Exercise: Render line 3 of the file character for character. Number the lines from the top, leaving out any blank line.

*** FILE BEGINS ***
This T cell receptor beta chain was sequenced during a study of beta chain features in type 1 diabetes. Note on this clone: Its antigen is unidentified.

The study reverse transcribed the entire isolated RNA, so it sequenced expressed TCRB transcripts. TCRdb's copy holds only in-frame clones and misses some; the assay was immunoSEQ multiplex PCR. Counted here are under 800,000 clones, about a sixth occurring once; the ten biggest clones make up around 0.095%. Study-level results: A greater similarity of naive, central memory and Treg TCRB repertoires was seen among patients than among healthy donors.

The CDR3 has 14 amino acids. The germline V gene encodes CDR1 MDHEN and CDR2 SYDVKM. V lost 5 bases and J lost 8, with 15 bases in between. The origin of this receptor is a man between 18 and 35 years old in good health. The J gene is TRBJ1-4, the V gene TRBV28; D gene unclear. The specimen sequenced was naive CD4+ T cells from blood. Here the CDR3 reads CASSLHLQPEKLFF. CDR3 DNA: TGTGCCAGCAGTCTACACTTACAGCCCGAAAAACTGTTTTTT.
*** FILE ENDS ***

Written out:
The CDR3 has 14 amino acids. The germline V gene encodes CDR1 MDHEN and CDR2 SYDVKM. V lost 5 bases and J lost 8, with 15 bases in between. The origin of this receptor is a man between 18 and 35 years old in good health. The J gene is TRBJ1-4, the V gene TRBV28; D gene unclear. The specimen sequenced was naive CD4+ T cells from blood. Here the CDR3 reads CASSLHLQPEKLFF. CDR3 DNA: TGTGCCAGCAGTCTACACTTACAGCCCGAAAAACTGTTTTTT.